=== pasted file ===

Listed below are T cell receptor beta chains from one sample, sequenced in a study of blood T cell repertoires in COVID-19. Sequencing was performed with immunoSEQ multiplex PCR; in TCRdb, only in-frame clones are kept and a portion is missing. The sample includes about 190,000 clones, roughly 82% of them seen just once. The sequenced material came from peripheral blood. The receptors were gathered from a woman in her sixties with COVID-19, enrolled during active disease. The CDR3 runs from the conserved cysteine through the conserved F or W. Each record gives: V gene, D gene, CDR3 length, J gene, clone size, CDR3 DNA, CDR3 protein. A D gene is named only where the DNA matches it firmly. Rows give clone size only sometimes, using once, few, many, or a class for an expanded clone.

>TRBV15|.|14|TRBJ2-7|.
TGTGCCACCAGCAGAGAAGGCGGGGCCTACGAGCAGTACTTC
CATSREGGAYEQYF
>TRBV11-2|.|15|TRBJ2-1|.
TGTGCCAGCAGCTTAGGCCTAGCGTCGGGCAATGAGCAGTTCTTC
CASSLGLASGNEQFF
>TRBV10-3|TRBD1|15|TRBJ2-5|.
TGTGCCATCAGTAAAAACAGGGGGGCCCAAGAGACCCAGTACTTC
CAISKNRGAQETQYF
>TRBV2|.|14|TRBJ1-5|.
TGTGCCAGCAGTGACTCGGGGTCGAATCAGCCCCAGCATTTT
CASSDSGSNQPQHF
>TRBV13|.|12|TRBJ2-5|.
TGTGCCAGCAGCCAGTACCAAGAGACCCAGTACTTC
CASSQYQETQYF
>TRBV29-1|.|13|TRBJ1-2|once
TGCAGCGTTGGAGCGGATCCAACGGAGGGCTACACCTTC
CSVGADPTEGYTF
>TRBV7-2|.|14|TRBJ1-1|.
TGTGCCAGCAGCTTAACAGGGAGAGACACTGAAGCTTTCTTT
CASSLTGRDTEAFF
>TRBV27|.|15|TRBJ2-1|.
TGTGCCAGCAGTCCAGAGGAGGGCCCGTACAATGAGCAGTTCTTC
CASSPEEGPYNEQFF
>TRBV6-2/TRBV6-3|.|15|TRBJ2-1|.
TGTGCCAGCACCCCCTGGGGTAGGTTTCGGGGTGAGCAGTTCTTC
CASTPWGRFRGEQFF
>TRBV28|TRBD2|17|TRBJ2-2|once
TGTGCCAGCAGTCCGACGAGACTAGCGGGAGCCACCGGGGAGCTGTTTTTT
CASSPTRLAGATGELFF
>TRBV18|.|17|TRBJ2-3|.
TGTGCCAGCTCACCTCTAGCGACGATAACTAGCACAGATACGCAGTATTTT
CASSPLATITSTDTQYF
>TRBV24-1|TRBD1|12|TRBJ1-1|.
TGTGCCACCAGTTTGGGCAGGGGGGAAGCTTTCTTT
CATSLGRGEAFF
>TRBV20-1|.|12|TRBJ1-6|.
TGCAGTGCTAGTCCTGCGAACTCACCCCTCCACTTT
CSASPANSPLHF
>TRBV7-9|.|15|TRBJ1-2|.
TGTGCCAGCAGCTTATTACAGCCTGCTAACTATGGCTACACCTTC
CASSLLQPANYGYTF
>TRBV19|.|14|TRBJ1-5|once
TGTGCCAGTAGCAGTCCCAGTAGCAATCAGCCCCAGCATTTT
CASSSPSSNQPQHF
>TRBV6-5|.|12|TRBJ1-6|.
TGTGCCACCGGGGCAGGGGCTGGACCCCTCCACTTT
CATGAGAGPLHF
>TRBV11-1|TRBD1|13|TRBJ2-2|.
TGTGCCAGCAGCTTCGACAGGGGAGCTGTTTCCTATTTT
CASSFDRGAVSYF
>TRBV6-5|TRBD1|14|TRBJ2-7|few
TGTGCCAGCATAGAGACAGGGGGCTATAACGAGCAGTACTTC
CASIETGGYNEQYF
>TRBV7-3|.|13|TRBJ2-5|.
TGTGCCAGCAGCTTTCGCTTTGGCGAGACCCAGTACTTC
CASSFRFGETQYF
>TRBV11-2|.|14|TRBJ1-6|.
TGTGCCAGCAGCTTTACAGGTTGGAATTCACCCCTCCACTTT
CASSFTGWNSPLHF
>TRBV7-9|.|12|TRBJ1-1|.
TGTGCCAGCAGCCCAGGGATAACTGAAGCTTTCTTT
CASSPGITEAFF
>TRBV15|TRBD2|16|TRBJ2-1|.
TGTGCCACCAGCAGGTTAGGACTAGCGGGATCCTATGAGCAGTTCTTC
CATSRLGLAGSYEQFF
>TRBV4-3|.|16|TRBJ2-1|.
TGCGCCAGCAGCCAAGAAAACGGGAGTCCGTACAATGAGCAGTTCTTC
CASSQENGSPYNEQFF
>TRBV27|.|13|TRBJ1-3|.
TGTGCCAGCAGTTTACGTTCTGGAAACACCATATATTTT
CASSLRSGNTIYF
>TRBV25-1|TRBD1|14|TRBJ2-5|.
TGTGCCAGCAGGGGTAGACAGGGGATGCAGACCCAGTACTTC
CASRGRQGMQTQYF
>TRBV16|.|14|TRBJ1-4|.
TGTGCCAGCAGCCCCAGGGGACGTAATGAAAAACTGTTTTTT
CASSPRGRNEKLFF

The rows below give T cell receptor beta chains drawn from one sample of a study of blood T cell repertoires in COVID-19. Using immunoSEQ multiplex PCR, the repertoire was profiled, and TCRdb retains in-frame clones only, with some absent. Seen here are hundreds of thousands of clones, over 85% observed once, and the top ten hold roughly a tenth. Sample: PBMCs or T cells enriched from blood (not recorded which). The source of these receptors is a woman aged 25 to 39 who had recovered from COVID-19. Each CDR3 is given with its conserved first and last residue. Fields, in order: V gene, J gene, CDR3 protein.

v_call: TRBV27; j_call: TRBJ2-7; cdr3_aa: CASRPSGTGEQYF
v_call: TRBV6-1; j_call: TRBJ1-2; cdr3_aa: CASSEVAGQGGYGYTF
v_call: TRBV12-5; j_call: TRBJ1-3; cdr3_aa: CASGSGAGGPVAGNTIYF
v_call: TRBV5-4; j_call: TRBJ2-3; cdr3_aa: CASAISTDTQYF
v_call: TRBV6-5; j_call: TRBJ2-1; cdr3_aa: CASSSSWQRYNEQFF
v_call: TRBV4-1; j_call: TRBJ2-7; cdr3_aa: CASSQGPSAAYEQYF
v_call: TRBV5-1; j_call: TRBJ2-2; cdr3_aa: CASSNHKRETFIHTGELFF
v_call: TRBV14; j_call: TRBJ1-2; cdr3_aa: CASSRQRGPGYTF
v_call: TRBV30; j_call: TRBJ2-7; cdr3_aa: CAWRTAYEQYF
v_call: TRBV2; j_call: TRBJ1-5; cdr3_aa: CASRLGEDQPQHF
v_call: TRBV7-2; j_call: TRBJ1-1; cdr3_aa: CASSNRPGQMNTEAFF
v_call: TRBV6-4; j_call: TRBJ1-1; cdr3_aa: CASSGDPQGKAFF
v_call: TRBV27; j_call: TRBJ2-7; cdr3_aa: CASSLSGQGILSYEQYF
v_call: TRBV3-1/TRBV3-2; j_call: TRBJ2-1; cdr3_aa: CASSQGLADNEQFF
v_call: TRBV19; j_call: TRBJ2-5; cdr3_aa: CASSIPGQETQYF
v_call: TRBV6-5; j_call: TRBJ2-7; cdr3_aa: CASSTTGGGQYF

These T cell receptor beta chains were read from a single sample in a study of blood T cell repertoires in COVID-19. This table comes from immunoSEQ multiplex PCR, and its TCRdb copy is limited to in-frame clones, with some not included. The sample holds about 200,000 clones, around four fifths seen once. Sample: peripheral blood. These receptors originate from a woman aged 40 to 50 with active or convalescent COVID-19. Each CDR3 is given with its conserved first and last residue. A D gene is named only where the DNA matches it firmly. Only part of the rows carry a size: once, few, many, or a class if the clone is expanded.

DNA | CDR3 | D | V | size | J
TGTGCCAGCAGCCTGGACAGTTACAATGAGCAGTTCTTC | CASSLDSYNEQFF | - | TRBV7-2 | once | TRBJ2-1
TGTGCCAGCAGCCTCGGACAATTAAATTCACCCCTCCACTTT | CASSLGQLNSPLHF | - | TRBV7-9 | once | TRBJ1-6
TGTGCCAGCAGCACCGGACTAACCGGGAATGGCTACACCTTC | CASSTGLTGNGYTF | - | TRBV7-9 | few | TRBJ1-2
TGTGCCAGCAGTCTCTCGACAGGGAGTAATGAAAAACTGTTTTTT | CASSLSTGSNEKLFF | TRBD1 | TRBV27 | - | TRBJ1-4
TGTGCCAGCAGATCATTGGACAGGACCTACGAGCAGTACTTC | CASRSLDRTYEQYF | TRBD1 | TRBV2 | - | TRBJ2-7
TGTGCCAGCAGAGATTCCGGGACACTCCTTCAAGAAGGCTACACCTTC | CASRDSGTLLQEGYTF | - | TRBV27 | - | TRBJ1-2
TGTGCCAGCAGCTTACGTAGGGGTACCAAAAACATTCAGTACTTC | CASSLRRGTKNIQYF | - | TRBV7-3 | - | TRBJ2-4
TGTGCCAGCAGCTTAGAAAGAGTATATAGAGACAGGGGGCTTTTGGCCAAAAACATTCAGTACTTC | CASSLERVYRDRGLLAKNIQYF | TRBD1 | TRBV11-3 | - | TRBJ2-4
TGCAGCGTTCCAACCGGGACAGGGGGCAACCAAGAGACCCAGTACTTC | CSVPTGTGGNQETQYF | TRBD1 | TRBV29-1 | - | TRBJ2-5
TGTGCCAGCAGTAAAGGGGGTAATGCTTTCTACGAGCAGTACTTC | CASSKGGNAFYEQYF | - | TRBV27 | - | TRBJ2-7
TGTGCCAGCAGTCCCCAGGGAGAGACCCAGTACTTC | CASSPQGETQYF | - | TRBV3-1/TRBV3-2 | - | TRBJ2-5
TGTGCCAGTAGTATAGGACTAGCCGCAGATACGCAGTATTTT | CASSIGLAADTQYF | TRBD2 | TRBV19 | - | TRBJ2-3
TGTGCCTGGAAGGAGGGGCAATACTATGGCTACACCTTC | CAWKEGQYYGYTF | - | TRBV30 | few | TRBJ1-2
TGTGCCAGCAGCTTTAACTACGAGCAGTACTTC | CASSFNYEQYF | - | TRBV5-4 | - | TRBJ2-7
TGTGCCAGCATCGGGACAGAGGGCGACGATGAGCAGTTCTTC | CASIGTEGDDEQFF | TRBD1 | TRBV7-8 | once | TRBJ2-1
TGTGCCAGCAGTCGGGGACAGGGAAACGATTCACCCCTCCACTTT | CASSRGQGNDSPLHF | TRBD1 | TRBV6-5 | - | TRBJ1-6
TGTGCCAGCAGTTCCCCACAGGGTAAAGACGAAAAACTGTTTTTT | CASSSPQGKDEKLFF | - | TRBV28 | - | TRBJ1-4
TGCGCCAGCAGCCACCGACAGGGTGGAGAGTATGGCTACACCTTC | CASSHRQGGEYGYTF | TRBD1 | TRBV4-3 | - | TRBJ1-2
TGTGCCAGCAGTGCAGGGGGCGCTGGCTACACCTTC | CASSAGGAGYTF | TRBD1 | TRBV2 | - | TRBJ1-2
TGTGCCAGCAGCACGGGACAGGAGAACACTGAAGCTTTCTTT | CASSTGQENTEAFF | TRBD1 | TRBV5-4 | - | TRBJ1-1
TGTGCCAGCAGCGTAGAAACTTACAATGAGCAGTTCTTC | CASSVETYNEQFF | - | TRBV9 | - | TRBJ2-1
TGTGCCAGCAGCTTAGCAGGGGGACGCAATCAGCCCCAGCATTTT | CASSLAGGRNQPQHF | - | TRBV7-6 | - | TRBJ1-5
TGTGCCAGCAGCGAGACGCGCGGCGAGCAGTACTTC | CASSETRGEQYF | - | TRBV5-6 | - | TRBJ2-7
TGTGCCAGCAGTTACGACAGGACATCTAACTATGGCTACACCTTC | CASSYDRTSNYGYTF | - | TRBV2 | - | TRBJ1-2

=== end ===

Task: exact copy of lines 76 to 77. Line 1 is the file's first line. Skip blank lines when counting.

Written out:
CASRGRQGMQTQYF
>TRBV16|.|14|TRBJ1-4|.